How to prepare Yautia
August 13, 2013 4:52PM
Updated: March 7, 2014 1:23PM
I saw them, a big pile of yautia, about a buck a pound, brown and hairy, globular and oblong. The check-out person didn’t recognize them and didn’t seem to believe me when I told her what they were. She rang them up as potatoes.
Yautia (pronounced yow-TEA-ah) is a root. It’s very similar to taro (in fact yautia and taro were mixed together in the bin). Yautia is called cocoyam in Nigeria and malanga in Cuba.
Following the principle of “when in doubt, boil,” I boiled two medium-sized yautia. Skinned, the yautia are slimy with starch, much like like potatoes, but they’re denser and more fibrous than their spud brothers, with pure white flesh. Once cooked, yautia have the slightly gluey consistency of chestnuts, and they actually taste a little like chestnuts, with mildly ham-like notes.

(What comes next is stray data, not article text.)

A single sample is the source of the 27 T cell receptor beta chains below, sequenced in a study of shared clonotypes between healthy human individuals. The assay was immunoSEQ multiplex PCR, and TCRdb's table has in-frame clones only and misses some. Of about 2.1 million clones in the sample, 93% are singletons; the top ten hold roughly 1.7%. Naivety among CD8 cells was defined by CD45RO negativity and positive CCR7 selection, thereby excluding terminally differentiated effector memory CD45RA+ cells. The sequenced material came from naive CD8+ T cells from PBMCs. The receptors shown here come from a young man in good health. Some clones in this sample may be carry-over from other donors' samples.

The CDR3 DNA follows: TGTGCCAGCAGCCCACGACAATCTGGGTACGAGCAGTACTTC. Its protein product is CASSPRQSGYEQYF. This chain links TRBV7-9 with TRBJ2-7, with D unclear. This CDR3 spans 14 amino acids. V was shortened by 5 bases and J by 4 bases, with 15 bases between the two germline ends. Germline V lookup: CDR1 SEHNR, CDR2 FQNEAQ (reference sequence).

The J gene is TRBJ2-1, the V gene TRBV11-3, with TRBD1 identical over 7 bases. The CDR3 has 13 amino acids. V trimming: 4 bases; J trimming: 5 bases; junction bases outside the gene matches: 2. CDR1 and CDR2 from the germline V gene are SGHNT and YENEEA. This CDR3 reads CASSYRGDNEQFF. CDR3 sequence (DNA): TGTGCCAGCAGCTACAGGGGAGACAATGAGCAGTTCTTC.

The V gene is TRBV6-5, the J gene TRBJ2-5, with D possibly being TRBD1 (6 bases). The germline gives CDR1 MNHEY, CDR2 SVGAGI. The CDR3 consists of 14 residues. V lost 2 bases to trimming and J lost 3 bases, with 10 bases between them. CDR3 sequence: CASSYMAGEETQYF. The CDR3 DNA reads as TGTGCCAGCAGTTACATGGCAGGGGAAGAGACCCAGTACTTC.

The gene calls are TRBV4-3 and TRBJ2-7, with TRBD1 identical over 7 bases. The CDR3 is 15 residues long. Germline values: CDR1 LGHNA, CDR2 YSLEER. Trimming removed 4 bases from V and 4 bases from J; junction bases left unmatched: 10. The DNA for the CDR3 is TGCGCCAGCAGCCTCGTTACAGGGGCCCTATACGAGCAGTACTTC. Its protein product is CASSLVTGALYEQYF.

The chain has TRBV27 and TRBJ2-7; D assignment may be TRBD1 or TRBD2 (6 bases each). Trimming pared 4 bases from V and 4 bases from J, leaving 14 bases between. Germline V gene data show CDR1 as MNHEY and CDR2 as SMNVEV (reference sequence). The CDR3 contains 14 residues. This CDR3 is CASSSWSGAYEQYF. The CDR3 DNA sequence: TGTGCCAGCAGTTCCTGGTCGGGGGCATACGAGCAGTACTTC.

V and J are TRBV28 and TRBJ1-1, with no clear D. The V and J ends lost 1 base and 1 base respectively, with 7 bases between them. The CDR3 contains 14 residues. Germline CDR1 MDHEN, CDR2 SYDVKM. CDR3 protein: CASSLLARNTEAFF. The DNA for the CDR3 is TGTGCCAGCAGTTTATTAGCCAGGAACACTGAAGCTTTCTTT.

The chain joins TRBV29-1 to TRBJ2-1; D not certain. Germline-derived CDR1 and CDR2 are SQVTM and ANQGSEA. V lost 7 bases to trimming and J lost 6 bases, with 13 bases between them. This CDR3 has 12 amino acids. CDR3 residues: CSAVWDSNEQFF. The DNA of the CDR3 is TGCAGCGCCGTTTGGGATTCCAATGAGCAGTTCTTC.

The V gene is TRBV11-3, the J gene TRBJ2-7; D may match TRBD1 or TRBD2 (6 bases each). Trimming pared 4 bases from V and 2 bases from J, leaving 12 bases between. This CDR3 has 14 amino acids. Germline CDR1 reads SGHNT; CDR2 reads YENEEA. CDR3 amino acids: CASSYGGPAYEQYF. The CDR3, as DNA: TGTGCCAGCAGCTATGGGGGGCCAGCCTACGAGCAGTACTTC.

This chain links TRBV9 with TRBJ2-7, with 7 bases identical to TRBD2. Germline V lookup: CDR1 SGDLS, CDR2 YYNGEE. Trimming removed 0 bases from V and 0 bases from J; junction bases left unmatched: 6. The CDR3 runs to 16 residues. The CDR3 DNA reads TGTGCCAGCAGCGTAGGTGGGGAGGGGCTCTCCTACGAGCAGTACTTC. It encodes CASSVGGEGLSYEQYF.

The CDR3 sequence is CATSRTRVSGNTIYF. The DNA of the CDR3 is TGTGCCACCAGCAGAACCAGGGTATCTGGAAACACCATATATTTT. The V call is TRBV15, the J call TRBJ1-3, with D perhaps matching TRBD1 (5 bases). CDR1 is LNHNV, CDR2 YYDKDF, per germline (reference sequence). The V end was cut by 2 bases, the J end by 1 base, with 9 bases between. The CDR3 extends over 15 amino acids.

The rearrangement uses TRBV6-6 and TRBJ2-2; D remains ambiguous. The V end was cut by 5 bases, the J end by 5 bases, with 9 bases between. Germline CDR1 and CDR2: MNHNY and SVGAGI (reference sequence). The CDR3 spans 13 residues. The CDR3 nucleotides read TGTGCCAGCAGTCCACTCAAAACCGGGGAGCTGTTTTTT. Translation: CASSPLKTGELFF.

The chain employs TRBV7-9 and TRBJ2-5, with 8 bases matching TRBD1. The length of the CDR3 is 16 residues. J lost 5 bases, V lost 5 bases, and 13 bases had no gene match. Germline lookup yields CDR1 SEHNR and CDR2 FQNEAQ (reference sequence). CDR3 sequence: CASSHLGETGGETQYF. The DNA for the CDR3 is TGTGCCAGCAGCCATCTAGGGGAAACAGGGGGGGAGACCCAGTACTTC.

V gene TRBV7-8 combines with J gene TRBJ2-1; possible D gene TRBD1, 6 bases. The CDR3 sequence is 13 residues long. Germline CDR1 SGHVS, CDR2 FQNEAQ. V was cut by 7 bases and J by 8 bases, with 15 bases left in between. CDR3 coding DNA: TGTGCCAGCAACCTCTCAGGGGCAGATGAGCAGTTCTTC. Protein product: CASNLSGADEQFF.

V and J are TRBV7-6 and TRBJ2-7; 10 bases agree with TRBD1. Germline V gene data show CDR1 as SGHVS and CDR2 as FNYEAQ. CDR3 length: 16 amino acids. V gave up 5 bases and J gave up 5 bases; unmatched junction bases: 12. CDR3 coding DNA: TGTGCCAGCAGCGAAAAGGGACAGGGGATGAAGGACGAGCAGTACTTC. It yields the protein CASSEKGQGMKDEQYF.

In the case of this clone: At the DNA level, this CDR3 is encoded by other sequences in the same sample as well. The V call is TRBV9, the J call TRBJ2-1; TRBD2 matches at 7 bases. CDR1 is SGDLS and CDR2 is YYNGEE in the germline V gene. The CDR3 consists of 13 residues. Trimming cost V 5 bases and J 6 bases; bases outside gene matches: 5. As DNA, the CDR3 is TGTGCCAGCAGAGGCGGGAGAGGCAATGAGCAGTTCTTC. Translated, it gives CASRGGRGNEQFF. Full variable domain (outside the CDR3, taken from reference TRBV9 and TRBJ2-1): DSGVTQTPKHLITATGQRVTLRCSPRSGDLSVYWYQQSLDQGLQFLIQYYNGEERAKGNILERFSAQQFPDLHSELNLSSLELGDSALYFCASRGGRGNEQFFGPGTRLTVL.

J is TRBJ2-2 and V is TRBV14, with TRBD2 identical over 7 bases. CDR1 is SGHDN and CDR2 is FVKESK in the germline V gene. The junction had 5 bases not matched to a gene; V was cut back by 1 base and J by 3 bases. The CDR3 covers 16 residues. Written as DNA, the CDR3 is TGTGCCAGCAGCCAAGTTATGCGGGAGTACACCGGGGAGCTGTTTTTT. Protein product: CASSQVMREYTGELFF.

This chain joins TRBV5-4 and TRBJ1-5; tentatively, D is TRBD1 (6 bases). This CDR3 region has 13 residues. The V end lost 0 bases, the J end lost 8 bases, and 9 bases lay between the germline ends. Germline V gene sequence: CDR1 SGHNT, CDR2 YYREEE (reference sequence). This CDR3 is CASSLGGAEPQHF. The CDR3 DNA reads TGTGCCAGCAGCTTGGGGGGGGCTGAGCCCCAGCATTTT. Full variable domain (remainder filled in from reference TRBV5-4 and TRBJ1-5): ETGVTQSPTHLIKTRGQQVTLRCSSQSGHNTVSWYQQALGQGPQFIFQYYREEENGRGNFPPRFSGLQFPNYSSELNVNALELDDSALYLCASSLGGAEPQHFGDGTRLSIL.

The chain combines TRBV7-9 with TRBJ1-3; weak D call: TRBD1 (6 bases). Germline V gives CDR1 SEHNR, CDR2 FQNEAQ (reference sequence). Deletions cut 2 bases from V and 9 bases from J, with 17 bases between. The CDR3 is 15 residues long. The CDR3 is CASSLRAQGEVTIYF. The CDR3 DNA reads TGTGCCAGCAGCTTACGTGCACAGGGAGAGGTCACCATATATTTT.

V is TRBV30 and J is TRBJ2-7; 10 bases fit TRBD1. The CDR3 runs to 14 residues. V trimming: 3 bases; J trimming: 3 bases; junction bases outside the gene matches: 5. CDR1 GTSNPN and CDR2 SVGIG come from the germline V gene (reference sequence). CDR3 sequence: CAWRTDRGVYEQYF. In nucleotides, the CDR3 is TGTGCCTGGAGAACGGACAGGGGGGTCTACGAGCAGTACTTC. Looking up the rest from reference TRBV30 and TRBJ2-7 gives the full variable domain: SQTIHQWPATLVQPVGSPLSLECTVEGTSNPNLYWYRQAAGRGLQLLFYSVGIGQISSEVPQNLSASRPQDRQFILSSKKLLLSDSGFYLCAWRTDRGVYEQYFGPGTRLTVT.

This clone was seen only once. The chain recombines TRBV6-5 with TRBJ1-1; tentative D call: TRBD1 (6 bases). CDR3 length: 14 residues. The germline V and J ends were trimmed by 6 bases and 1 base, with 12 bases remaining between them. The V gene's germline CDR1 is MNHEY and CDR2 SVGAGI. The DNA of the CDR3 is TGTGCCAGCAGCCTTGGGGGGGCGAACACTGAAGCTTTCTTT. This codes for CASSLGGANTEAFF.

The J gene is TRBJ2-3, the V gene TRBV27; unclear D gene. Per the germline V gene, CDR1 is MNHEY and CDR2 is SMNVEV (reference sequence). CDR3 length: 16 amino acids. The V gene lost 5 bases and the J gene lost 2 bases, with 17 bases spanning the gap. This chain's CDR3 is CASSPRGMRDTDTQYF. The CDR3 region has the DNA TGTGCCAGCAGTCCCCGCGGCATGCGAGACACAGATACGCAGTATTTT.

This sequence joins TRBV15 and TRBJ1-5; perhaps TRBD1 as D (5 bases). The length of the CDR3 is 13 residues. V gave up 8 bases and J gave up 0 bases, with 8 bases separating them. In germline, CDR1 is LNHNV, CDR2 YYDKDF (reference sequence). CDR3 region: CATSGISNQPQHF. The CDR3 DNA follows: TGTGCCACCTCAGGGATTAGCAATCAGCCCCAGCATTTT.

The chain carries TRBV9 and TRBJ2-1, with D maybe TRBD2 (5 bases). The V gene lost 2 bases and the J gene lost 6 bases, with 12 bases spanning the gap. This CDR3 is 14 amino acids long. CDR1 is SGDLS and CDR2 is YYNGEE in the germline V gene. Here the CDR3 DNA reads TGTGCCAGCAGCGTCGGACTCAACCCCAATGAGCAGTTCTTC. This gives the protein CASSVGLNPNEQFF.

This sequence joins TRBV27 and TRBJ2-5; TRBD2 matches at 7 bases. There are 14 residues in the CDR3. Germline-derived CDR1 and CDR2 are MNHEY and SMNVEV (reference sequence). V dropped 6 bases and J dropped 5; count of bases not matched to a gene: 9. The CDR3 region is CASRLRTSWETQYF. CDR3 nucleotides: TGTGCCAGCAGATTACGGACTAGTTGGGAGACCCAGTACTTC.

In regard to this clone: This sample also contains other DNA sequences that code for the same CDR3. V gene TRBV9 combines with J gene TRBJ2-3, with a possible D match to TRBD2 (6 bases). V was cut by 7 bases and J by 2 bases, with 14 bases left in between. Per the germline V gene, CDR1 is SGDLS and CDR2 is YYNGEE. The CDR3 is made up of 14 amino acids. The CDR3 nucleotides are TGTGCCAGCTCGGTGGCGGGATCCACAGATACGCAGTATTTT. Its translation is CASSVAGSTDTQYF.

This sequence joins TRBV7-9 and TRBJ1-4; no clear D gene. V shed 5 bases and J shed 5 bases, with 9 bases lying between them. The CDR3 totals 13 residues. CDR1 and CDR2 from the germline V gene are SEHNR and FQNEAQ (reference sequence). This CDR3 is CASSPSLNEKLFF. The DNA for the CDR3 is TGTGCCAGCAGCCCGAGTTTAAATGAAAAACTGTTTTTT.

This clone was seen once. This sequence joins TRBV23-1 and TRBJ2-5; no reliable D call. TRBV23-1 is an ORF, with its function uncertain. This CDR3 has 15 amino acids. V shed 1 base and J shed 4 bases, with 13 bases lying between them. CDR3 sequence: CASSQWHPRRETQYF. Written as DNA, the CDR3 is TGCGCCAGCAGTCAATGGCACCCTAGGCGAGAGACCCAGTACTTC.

At 300 calories per cup, yautia is rather rich; no butter required. It’s also one of the most hypoallergenic foods around, and because its starch molecules are very small, yautia has earned the title of “the most easily digestible of all complex carbohydrates.”
If you’re a first-timer with yautia, try this simple recipe:
1. Skin two pounds of yautia and dice into roughly 1 inch cubes
2. Boil about 12 minutes
3. Serve (salt to taste)
Once you’ve mastered boiling water, try frying thin-sliced yautia; to serve, sprinkle with salt and chili flakes.